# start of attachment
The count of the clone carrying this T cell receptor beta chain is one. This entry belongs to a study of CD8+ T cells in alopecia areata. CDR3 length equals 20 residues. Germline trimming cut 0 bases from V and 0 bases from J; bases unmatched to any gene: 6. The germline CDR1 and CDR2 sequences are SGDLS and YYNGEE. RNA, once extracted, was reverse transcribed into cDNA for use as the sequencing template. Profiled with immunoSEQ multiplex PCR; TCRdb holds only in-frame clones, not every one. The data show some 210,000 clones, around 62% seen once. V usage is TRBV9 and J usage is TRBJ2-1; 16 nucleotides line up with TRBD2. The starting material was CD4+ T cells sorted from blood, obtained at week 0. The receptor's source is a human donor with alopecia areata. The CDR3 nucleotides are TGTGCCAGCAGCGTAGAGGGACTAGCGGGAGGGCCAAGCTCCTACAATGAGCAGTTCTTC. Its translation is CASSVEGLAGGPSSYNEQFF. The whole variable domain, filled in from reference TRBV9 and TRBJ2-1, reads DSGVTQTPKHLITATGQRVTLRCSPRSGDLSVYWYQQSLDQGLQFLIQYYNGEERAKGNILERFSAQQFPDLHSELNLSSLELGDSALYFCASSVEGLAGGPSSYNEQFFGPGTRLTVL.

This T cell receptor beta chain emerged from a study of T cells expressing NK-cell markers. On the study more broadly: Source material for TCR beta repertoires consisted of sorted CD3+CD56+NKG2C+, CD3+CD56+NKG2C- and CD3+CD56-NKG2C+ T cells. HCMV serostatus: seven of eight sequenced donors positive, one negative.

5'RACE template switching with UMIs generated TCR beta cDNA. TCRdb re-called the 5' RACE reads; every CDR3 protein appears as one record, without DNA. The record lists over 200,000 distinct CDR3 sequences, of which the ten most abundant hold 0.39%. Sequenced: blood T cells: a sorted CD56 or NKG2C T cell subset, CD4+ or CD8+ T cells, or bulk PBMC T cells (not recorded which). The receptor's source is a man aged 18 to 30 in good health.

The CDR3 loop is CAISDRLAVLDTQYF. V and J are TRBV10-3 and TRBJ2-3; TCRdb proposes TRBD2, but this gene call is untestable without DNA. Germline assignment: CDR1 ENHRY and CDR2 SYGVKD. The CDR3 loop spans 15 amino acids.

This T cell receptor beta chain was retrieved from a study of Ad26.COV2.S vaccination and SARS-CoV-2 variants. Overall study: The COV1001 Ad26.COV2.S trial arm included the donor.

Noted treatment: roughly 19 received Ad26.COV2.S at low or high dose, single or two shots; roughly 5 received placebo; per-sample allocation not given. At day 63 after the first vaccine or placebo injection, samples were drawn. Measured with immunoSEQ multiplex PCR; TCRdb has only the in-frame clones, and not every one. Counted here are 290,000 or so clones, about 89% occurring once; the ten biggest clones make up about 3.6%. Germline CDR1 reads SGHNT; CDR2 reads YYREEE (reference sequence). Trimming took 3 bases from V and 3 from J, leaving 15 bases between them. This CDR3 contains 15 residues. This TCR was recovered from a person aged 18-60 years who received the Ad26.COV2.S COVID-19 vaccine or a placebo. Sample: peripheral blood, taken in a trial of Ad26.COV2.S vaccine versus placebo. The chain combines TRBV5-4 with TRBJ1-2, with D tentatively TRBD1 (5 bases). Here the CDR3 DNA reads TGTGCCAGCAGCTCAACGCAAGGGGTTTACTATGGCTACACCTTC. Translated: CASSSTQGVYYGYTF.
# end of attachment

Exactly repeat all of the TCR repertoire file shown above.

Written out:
The count of the clone carrying this T cell receptor beta chain is one. This entry belongs to a study of CD8+ T cells in alopecia areata. CDR3 length equals 20 residues. Germline trimming cut 0 bases from V and 0 bases from J; bases unmatched to any gene: 6. The germline CDR1 and CDR2 sequences are SGDLS and YYNGEE. RNA, once extracted, was reverse transcribed into cDNA for use as the sequencing template. Profiled with immunoSEQ multiplex PCR; TCRdb holds only in-frame clones, not every one. The data show some 210,000 clones, around 62% seen once. V usage is TRBV9 and J usage is TRBJ2-1; 16 nucleotides line up with TRBD2. The starting material was CD4+ T cells sorted from blood, obtained at week 0. The receptor's source is a human donor with alopecia areata. The CDR3 nucleotides are TGTGCCAGCAGCGTAGAGGGACTAGCGGGAGGGCCAAGCTCCTACAATGAGCAGTTCTTC. Its translation is CASSVEGLAGGPSSYNEQFF. The whole variable domain, filled in from reference TRBV9 and TRBJ2-1, reads DSGVTQTPKHLITATGQRVTLRCSPRSGDLSVYWYQQSLDQGLQFLIQYYNGEERAKGNILERFSAQQFPDLHSELNLSSLELGDSALYFCASSVEGLAGGPSSYNEQFFGPGTRLTVL.

This T cell receptor beta chain emerged from a study of T cells expressing NK-cell markers. On the study more broadly: Source material for TCR beta repertoires consisted of sorted CD3+CD56+NKG2C+, CD3+CD56+NKG2C- and CD3+CD56-NKG2C+ T cells. HCMV serostatus: seven of eight sequenced donors positive, one negative.

5'RACE template switching with UMIs generated TCR beta cDNA. TCRdb re-called the 5' RACE reads; every CDR3 protein appears as one record, without DNA. The record lists over 200,000 distinct CDR3 sequences, of which the ten most abundant hold 0.39%. Sequenced: blood T cells: a sorted CD56 or NKG2C T cell subset, CD4+ or CD8+ T cells, or bulk PBMC T cells (not recorded which). The receptor's source is a man aged 18 to 30 in good health.

The CDR3 loop is CAISDRLAVLDTQYF. V and J are TRBV10-3 and TRBJ2-3; TCRdb proposes TRBD2, but this gene call is untestable without DNA. Germline assignment: CDR1 ENHRY and CDR2 SYGVKD. The CDR3 loop spans 15 amino acids.

This T cell receptor beta chain was retrieved from a study of Ad26.COV2.S vaccination and SARS-CoV-2 variants. Overall study: The COV1001 Ad26.COV2.S trial arm included the donor.

Noted treatment: roughly 19 received Ad26.COV2.S at low or high dose, single or two shots; roughly 5 received placebo; per-sample allocation not given. At day 63 after the first vaccine or placebo injection, samples were drawn. Measured with immunoSEQ multiplex PCR; TCRdb has only the in-frame clones, and not every one. Counted here are 290,000 or so clones, about 89% occurring once; the ten biggest clones make up about 3.6%. Germline CDR1 reads SGHNT; CDR2 reads YYREEE (reference sequence). Trimming took 3 bases from V and 3 from J, leaving 15 bases between them. This CDR3 contains 15 residues. This TCR was recovered from a person aged 18-60 years who received the Ad26.COV2.S COVID-19 vaccine or a placebo. Sample: peripheral blood, taken in a trial of Ad26.COV2.S vaccine versus placebo. The chain combines TRBV5-4 with TRBJ1-2, with D tentatively TRBD1 (5 bases). Here the CDR3 DNA reads TGTGCCAGCAGCTCAACGCAAGGGGTTTACTATGGCTACACCTTC. Translated: CASSSTQGVYYGYTF.